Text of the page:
Index of Titles Filed Under 'Phenomenology'

PublisherRe.Press2010
First Love: A Phenomenology of the One explodes two great myths that remain unquestioned in psychoanalysis and contemporary philosophy: that first love is a love of the mother and, in French philosopher Alain Badiou’s phrasing, ‘the One is not.’ The bold, central argument of the book claims that, with its unprejudiced acceptance of first love as mother love, psychoanalysis is at risk of missing the full potential of its own thought: the existence of an uncounted One as named and held faithful to in the literary tradition. In detailed, sensitive readings of the First Love of Samuel Beckett, Ivan Turgenev, Eudora ...
Bernard Cache is the principal of the Paris-based practice Objectile – which he founded in 1996 with Patrick Beaucé – and a noted theorist of geometry and computational ontology. He formulated his concept of ‘non-standard architecture’ in his 1995 book Earth Moves: The Furnishing of Territories, a concept that was given the name ‘objectile’ by Gilles Deleuze in his book on the philosopher Leibniz, The Fold. This collection of ten essays brings together a number of key texts by Cache. These include his 1999 ‘Plea for Euclid’ and more recent writing commissioned especially for this collection, including ‘Vitruvius Machinator Terminator’.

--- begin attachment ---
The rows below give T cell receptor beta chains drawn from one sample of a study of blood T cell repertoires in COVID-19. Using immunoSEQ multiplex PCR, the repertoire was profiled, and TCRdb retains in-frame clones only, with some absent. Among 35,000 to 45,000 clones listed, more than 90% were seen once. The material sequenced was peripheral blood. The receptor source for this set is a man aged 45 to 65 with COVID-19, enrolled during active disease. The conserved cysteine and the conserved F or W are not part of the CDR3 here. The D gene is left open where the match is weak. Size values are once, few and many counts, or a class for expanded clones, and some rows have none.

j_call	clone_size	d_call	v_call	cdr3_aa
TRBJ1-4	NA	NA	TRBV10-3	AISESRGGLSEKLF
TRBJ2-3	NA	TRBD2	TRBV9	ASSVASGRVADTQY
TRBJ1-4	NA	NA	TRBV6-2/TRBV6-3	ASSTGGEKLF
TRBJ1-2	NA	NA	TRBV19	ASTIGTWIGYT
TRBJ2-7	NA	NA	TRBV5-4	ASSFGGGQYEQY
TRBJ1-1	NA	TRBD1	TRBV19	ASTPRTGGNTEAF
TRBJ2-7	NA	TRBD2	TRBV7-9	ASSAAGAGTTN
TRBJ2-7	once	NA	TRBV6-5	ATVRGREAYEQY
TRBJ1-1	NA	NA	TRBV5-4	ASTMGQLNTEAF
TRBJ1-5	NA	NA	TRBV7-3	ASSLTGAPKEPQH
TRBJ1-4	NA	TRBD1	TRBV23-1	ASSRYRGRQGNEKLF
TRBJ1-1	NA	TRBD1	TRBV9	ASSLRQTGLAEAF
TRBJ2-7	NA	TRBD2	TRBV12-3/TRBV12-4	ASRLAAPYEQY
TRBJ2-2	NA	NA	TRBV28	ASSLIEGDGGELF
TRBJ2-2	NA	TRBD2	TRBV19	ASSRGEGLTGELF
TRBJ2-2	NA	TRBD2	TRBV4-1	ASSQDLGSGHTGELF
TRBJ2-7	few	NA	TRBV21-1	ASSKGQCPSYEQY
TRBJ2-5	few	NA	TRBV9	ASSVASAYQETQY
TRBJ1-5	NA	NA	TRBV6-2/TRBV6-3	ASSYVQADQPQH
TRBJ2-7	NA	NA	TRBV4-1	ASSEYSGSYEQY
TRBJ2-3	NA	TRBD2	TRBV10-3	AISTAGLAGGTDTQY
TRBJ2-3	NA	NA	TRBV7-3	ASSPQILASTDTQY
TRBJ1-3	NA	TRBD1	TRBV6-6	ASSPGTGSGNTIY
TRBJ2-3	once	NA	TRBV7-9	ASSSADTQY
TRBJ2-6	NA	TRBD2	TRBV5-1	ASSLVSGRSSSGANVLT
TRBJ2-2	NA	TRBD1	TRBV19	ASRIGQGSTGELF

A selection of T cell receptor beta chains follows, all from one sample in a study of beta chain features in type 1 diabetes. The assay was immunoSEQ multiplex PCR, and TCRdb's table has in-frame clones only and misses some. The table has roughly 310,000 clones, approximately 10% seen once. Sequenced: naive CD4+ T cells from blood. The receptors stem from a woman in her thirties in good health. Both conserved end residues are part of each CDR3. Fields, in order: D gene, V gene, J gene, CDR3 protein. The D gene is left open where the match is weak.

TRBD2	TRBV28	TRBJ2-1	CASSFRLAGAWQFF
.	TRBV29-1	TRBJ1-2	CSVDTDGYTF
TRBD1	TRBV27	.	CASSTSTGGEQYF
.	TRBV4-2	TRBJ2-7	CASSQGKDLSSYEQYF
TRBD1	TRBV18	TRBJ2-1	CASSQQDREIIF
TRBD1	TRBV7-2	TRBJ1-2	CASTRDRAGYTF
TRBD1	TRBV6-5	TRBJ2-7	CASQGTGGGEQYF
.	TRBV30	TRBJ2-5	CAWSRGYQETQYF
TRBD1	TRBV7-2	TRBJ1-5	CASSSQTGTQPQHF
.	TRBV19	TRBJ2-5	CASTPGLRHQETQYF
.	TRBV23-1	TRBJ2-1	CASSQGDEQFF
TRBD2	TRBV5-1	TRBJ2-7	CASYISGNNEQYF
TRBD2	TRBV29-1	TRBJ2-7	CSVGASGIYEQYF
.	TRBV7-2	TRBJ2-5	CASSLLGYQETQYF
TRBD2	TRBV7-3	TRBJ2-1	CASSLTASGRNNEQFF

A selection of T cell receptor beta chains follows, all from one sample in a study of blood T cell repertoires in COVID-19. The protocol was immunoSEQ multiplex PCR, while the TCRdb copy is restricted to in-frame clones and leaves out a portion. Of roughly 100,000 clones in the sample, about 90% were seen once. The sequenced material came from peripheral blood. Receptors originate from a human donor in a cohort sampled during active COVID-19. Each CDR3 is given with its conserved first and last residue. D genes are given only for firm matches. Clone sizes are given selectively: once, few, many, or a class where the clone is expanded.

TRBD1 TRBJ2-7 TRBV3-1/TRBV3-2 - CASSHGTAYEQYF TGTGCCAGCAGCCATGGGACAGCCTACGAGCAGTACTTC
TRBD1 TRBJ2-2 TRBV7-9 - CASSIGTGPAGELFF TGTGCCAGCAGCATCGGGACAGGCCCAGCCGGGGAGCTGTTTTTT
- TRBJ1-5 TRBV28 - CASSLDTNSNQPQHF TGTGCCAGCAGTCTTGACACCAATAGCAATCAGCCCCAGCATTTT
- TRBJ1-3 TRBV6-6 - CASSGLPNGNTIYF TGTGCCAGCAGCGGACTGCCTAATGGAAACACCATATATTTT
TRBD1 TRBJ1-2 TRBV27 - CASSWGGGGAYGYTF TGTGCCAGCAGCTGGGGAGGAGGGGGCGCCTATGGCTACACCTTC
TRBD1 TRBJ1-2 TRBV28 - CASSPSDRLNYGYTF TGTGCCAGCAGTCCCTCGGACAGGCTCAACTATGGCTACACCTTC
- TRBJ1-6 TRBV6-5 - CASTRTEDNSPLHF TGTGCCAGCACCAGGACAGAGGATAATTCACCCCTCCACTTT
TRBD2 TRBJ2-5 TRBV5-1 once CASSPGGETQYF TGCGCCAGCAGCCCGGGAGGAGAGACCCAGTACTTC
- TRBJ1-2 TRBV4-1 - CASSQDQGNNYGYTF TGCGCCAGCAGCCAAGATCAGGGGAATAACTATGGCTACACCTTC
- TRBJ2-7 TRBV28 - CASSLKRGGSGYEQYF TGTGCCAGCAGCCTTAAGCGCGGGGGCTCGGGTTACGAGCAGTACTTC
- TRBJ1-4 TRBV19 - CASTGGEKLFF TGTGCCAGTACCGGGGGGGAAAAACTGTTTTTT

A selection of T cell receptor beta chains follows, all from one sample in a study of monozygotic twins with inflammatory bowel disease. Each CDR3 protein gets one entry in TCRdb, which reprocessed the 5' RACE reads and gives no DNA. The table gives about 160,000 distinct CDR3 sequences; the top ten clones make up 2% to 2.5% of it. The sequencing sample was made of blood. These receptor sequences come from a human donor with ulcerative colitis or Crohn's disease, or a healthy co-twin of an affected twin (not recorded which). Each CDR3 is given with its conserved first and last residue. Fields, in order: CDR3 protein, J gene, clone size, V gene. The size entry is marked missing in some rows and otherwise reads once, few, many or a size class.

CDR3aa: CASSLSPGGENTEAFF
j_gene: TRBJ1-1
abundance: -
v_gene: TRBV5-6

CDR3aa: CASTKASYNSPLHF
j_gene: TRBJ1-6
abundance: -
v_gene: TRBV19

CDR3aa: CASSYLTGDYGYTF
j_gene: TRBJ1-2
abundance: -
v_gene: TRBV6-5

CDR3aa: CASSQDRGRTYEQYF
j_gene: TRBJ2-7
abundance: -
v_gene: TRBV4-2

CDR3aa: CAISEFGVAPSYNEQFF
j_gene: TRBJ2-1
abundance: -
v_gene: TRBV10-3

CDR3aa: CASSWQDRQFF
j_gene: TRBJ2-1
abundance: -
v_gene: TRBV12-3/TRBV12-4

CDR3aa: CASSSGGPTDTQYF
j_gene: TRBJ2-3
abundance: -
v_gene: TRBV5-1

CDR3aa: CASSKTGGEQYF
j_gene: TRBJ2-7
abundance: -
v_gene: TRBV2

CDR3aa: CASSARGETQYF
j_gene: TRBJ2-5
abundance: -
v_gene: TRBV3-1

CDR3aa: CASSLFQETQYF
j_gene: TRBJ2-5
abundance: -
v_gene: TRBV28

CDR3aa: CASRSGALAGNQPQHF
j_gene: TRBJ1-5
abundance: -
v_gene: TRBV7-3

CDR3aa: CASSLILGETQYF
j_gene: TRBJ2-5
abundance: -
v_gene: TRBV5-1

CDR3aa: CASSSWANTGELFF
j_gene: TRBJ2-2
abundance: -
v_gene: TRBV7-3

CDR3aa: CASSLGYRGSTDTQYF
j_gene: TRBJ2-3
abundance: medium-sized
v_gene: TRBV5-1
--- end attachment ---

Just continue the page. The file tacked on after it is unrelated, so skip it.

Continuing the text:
Giorgio Agamben’s Homo Sacer was one of the seminal works of political philosophy in recent decades. It was also the beginning of a series of interconnected investigations of staggering ambition and scope, investigating the deepest foundations of Western politics and thought. The Use of Bodies represents the ninth and final volume in this twenty-year undertaking, breaking considerable new ground while clarifying the stakes and implications of the project as a whole. It comprises three major sections. The first uses Aristotle’s discussion of slavery as a starting point for radically rethinking notions of selfhood; the second calls for a complete reworking of Western ontology; and ...
PublisherUrbanomic1987
In this introduction to Albert Lautman’s mathematical philosophy, Jean Petitot reaffirms the importance of a neglected thinker, and outlines Lautman’s extraordinary rearticulation of platonism, realism, dialectics, and the history and phenomenology of mathematical creativity.

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